July 15, 2017 1:53 pm
Updated: July 16, 2017 12:38 am

B.C. wildfire status Saturday: Crews brace for potentially stormy weekend

WATCH ABOVE: Wildfires in B.C. have forced more than 17,000 people to leave their homes. But people living in the path of one of the biggest fires in the province, say the evacuation order didn’t come soon enough. Catherine Urqhart reports.

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Fire crews across British Columbia are bracing for the worst as a potentially stormy weekend could see the number of evacuees in the province grow substantially.

Everyone is hoping the weather co-operates Saturday after progress was made on some of the 167 wildfires burning across the province.

Crews from Metro Vancouver and Vancouver Island joined the more than 3,000 people battling the flames.

READ MORE: B.C. wildfires map 2017: Current location of wildfires around the province

There are more than 40,000 evacuees and more than 4,000 families registered with Red Cross.

WATCH: Loon Lake Evacuated as Ashcroft fire grows

New evacuation orders

The out-of-control Ashcroft Reserve fire grew overnight to more than 14,000 hectares in size.

People in the Loon Lake area of the Thompson-Nicola Regional District were ordered to evacuate the area, and an evacuation alert was issued for the Village of Clinton on Friday.

WATCH: On the front lines of the Ashcroft wildfire


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Village officials warned that residents should prepare for an evacuation order, noting that the fire was headed their way and “poses an imminent threat to people and property.”

Hundreds are on edge after a new round of evacuation alerts and notices were issued in the Cariboo region. An evacuation alert was issued Saturday for the Clisbako area.

An evacuation alert was also issued for the Big Creek area.

Weather conditions remain a concern

One of the biggest issues for officials is the wind as some areas could see gusts of up to 70 kilometres an hour on Saturday.

Crews have been preparing by conducting controlled burns all across B.C.’s central interior, desperately trying to get rid of anything that could fuel the flames.

Officials are warning there could be five more days of hot and dry conditions.

“Unfortunately, significant rain continues to elude the southern half of the province for the foreseeable future,” Environment Canada says.

WATCH: Lake Country neighbourhood devastated by wildfire

The winds have already been a challenge for crews fighting the Gustafsen wildfire near 100 Mile House.

Gusts blew more smoke into the town on Friday. Officials there are saying the fire is still 20 per cent contained.

Crews are being commended for not allowing the fire to jump Highway 97.

Concern growing in Williams Lake

Anxiety is rising in Williams Lake as a number of fires burn around the city.

An evacuation order for the City of Williams Lake and surrounding areas was issued Saturday afternoon. Forcing more than 20,000 people to leave their homes.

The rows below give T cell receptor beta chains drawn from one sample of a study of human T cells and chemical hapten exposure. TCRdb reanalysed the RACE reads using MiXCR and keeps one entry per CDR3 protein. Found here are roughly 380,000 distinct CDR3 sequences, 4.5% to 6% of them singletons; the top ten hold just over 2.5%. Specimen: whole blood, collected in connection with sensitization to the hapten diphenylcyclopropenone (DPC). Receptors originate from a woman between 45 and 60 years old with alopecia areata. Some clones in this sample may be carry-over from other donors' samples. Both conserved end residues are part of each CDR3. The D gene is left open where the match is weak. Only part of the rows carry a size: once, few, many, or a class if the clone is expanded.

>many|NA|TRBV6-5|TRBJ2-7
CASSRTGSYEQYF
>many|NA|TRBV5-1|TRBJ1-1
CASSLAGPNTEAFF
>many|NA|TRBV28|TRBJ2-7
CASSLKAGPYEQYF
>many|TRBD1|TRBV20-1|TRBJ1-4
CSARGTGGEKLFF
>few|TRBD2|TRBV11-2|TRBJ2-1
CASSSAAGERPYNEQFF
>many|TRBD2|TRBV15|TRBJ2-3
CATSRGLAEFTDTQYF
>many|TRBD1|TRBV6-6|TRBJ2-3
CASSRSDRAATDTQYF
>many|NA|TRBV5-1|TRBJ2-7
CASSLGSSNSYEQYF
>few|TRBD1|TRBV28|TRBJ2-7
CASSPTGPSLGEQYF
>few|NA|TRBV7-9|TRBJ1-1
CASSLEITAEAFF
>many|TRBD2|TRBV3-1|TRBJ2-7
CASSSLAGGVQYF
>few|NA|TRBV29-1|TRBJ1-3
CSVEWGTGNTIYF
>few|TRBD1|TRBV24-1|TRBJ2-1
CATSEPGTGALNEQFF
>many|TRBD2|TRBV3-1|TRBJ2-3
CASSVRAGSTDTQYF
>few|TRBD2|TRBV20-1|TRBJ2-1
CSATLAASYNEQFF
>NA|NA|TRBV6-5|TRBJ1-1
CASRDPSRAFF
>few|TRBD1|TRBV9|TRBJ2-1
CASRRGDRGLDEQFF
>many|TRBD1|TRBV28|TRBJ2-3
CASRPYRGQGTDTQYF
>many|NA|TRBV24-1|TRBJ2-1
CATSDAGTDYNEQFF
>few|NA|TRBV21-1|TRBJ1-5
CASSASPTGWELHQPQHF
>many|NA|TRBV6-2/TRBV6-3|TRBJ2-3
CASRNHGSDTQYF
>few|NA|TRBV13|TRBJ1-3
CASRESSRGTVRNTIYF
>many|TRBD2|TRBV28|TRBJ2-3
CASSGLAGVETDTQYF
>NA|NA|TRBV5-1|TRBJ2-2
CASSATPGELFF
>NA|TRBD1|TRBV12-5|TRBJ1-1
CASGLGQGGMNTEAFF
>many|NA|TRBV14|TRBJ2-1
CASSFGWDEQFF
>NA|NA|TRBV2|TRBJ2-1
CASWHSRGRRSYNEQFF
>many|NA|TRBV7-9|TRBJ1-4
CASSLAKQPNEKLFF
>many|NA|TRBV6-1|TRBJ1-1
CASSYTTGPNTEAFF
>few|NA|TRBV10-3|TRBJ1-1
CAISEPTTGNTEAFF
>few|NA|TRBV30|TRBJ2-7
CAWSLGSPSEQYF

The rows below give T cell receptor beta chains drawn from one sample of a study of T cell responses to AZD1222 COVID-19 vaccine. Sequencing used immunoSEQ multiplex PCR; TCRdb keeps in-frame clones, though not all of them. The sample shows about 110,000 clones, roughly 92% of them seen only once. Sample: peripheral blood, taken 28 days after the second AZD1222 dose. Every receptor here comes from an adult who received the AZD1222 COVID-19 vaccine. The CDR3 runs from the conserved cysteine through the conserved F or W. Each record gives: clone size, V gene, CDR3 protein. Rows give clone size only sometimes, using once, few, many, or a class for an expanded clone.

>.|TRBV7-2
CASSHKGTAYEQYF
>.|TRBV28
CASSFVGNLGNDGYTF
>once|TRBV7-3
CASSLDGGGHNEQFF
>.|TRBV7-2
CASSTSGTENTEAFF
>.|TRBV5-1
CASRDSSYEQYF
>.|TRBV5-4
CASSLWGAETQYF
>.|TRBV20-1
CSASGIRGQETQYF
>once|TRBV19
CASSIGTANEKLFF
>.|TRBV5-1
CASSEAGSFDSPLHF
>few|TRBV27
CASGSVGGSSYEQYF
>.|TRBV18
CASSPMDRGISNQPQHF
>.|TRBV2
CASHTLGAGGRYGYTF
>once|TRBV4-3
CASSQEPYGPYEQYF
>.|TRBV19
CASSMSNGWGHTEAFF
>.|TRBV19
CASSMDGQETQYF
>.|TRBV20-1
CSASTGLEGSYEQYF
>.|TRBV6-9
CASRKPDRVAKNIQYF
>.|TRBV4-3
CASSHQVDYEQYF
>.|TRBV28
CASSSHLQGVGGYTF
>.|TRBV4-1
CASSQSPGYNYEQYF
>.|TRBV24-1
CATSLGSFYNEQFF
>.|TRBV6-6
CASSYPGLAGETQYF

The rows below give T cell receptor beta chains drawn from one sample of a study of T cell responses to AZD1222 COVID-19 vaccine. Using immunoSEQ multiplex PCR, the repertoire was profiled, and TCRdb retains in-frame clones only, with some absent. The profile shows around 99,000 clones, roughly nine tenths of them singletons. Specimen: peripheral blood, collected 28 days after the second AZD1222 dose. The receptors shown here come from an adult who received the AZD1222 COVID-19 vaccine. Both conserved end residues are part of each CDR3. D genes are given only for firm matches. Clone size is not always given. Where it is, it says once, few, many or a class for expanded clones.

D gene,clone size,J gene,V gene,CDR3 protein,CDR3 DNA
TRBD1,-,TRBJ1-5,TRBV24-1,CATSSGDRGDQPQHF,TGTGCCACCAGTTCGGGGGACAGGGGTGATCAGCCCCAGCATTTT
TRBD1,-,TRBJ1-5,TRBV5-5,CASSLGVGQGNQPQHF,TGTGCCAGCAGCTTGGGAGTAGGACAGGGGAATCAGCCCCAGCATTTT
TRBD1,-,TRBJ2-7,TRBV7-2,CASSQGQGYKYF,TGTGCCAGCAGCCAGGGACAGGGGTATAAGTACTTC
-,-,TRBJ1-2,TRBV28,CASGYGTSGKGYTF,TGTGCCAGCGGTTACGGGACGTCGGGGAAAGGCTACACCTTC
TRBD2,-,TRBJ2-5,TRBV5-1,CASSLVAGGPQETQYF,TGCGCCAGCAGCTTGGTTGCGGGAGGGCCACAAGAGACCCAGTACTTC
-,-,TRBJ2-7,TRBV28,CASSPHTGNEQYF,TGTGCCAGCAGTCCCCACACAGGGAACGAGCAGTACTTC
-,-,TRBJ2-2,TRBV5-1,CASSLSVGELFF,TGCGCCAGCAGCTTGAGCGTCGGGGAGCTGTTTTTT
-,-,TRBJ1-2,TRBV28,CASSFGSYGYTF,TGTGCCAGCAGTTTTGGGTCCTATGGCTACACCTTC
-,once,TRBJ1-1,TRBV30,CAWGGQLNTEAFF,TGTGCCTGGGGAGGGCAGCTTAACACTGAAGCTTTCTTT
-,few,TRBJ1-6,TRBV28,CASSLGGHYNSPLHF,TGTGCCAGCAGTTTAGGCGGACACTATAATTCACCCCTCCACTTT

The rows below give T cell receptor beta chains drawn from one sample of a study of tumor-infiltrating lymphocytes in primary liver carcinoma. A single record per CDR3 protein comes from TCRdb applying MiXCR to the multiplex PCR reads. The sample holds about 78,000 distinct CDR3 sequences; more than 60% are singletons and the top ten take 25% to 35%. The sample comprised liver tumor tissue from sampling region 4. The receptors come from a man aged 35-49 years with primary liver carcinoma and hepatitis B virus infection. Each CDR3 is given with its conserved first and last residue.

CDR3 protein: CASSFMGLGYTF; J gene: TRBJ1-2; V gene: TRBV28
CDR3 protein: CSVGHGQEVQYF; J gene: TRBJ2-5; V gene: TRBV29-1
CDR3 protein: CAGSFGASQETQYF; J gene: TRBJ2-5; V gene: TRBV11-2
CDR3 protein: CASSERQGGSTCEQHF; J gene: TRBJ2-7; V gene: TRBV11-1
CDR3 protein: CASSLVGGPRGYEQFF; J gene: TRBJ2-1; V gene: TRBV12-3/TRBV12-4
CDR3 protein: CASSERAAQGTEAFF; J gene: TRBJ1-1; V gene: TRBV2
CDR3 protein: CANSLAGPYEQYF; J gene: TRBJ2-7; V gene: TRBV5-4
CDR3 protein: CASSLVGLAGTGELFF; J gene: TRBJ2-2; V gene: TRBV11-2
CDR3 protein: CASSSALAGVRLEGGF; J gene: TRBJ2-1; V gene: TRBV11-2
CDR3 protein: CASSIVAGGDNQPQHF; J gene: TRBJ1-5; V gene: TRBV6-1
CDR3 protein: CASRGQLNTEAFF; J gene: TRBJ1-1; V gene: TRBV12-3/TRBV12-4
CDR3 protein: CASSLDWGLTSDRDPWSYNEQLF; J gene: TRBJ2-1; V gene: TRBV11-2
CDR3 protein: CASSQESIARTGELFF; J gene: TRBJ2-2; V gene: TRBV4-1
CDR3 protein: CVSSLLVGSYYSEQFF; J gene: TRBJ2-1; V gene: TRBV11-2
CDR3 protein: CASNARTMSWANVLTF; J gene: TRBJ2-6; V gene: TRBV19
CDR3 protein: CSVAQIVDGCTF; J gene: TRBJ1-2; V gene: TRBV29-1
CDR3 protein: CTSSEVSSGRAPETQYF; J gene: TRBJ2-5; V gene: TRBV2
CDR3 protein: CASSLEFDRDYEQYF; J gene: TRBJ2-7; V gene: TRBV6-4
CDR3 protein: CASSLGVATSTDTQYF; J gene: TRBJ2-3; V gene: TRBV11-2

WATCH: Wildfire burning in Lake Country

The key concern is the White Lake fire, a 3,800-hectare blaze burning northwest of the city. Crews have contained about 60 per cent of the fire but fear it could jump the Fraser River and threaten homes if winds pick up.

Williams Lake Mayor Walt Cobb said RCMP were going door to door getting people ready to go.

Residents were being asked to use Highway 97 South as an evacuation route.

An evacuation order has also been issued for the Fraser River, Polley Lake, Moffat Creek and 150 Mile due to the wildfire threat in the area.

Evacuees heading to Kamloops are being asked to register at the new ESS centre at the Sandman Centre on 300 Lorne Street.

WATCH: Williams Lake still on evacuation alert, watching the weather

In the Chilcotin region, fires burning in Hanceville, west of Williams Lake, are now covering an estimated 40,000 hectares, forcing evacuations in several communities.

Many businesses in Williams Lake have already shut down due to a lack of customers.

Businesses across the central interior say they are being heavily impacted by a lack of tourism and spending.

The BC Wildfire Service is asking people to stay away from the backcountry to avoid triggering human-caused fires.

READ MORE: B.C. lakes closed because boaters are getting in the way of water bombers

Officials are also asking the public to stay off four lakes in the Cariboo region, specifically Williams Lake, Watson Lake, Lac La Hache and Horse Lake, so that firefighting aircraft have room to pick up water.

Even coastal communities aren’t immune to fire-prevention measures as fire danger ratings of “high” to “extreme” cover larger swaths of the region.

As of Saturday, the fire chiefs for the District of North Vancouver, City of North Vancouver and District of West Vancouver banned the use of barbecues at all parks and beaches.

– With files from The Canadian Press

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